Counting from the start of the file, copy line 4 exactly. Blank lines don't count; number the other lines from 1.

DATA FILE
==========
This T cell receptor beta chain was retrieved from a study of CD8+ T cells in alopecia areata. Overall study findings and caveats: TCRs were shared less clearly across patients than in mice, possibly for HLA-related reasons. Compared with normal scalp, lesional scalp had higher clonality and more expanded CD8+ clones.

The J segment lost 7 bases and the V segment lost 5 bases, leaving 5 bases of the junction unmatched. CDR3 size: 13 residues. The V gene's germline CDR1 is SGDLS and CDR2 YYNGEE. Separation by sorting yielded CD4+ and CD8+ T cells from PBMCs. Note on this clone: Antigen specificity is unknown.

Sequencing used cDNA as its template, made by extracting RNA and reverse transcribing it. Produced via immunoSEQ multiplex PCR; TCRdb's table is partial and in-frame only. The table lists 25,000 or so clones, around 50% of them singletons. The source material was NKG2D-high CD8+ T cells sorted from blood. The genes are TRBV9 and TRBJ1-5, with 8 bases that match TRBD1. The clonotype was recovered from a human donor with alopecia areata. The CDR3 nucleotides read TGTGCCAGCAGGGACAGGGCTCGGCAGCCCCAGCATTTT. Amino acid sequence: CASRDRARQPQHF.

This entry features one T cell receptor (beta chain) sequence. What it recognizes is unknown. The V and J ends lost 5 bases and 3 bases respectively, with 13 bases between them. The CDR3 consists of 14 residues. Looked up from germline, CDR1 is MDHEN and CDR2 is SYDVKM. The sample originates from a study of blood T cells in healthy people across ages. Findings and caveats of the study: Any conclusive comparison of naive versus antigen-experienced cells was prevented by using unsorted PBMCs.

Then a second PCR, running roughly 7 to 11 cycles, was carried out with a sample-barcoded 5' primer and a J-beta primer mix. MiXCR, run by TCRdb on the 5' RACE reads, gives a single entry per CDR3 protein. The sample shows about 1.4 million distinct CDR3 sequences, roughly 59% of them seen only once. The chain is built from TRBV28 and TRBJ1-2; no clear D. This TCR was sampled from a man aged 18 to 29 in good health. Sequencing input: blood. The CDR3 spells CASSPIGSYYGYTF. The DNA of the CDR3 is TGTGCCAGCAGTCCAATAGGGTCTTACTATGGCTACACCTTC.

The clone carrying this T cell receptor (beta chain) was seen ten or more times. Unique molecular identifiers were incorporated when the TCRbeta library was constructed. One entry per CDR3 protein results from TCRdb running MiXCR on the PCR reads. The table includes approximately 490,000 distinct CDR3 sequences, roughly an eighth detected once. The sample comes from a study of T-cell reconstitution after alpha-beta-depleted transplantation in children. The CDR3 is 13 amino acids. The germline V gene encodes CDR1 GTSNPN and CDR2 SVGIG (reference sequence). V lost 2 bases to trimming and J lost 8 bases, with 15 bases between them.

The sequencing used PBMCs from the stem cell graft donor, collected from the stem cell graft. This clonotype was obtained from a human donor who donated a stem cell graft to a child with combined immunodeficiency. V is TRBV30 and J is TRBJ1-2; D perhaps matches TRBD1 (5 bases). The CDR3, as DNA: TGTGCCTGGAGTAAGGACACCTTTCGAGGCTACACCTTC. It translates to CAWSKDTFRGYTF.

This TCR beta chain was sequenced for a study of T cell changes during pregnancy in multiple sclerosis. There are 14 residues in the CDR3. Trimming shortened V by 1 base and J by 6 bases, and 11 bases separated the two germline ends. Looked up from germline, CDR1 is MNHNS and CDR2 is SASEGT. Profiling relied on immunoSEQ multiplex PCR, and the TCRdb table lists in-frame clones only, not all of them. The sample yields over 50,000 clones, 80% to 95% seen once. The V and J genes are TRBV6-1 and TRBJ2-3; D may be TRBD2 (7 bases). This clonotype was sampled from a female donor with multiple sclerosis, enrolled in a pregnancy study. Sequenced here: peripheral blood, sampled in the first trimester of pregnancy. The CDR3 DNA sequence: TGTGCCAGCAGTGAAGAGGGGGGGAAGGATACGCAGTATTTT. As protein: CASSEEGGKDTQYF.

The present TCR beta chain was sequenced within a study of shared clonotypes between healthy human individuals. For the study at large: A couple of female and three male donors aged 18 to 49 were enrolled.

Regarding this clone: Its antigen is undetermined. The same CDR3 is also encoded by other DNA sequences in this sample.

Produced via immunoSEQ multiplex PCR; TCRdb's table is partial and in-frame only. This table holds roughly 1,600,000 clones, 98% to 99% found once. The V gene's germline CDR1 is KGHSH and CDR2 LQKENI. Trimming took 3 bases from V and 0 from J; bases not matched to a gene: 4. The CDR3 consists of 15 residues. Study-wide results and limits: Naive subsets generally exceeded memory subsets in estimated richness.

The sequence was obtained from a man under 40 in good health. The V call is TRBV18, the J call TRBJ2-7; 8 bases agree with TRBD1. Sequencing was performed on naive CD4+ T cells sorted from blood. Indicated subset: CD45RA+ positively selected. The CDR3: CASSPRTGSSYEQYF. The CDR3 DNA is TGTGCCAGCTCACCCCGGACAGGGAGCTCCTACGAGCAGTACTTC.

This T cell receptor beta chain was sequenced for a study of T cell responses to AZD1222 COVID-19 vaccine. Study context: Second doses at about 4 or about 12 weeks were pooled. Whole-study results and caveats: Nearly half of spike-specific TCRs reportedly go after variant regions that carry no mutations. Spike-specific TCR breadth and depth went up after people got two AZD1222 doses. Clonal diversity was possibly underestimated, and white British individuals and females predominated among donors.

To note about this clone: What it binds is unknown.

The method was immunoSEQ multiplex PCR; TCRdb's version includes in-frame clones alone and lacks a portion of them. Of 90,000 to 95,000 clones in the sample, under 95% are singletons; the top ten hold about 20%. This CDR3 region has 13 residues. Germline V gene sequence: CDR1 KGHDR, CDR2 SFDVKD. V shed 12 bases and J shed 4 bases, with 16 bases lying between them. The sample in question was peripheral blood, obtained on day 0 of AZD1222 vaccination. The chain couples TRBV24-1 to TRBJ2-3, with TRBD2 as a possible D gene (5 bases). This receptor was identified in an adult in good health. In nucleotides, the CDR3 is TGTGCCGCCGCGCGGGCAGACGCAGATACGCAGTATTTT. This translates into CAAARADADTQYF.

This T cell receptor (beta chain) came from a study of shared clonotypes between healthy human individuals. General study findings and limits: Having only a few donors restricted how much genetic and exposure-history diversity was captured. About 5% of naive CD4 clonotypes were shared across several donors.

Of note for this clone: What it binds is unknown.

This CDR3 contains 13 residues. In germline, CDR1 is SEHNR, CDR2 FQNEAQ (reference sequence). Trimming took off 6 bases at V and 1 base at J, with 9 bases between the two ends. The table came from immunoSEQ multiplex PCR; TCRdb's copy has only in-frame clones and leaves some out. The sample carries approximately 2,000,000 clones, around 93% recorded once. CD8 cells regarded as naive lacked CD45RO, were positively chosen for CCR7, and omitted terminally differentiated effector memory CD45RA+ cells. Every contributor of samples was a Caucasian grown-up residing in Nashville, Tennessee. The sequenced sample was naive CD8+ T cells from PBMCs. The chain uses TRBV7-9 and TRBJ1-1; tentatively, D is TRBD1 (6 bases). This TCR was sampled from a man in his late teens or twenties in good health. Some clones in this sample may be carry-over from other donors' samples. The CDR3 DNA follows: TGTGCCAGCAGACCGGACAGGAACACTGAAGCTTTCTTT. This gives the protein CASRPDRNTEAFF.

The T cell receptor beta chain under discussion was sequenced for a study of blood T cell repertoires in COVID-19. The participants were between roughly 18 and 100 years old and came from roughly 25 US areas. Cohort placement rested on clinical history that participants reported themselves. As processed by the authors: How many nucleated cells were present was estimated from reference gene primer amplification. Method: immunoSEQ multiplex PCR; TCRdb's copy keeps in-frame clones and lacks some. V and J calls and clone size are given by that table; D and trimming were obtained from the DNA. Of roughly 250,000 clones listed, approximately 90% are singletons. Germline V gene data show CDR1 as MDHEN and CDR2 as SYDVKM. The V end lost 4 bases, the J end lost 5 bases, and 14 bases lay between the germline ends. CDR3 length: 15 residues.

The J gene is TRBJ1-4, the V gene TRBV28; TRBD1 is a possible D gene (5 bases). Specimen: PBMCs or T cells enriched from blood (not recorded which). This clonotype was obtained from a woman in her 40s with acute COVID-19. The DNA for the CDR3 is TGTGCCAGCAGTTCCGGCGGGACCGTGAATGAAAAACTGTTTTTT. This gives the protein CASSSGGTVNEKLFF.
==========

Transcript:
This entry features one T cell receptor (beta chain) sequence. What it recognizes is unknown. The V and J ends lost 5 bases and 3 bases respectively, with 13 bases between them. The CDR3 consists of 14 residues. Looked up from germline, CDR1 is MDHEN and CDR2 is SYDVKM. The sample originates from a study of blood T cells in healthy people across ages. Findings and caveats of the study: Any conclusive comparison of naive versus antigen-experienced cells was prevented by using unsorted PBMCs.